more fundamentally, the internal steps Putin has taken is in effect a double-down of making Russia a petro state. given long-term trends in oil this is not a winning proposition-- especially as Russia's population has shrunk about 5% in the last generation...and will likely shrink by another 10-15% in the next.

    this is not a Deng Xiaoping we're talking about here.
    I question your assertion that Putin would have been better off by diversifying his economy. In fact, I argue if he followed your suggestion, he would have been worst shape setting up the Russian economy to suffer even worst under sanctions. At the very least, the West do not control oil prices and he's open to sell to anyone who will buy and not afraid of sanctions on his oil.

    In 2008, both the Ukraines and Georgia were openly seeking NATO membership. He stopped that cold.
    Chimo

  4. #2854
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    col,

    I question your assertion that Putin would have been better off by diversifying his economy. In fact, I argue if he followed your suggestion, he would have been worst shape setting up the Russian economy to suffer even worst under sanctions. At the very least, the West do not control oil prices and he's open to sell to anyone who will buy and not afraid of sanctions on his oil.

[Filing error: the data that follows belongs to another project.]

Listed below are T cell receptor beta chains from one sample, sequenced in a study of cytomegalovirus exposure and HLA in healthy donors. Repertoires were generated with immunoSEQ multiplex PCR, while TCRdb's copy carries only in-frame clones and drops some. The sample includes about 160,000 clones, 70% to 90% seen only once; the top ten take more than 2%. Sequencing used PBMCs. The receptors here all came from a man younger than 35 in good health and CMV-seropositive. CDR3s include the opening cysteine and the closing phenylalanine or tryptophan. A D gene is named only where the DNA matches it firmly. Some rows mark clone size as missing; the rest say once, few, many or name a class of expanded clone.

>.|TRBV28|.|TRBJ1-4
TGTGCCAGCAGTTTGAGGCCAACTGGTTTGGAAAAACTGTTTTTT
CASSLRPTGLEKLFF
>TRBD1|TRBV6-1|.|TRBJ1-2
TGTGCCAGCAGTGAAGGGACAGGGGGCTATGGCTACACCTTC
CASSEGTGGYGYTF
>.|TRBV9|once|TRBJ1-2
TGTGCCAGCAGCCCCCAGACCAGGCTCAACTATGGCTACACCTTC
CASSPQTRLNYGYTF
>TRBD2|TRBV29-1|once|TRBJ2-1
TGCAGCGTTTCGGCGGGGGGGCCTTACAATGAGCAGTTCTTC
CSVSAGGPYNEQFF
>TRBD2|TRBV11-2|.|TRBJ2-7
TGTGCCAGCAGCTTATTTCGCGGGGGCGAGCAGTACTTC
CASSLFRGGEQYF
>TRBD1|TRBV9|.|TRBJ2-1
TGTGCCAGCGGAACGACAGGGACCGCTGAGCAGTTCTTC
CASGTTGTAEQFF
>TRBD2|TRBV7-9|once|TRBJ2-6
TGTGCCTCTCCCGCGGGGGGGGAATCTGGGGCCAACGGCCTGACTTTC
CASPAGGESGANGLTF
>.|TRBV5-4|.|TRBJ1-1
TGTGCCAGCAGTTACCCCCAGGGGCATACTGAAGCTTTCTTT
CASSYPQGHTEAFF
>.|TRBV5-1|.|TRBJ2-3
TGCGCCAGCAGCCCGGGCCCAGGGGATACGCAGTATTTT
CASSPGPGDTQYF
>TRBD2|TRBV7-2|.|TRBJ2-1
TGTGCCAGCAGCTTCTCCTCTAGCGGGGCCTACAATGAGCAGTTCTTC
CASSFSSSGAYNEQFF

i'd argue that diversification of the economy would make sanctions harder to implement-- both sides would have more to lose. moreover, he's putting all his eggs in the petro basket, which due to bigger swings in pricing hurts more than sanctions could due to single-point failure. IE, the recent sanctions were hard hitting but it was the extra 10-20% on top of the main damage caused by the oil.

    and it's not long-term thinking, either. even if diversification were to cause more short-term damage, the idea would be that in the long-term you're not going to be stuck in an oil trap.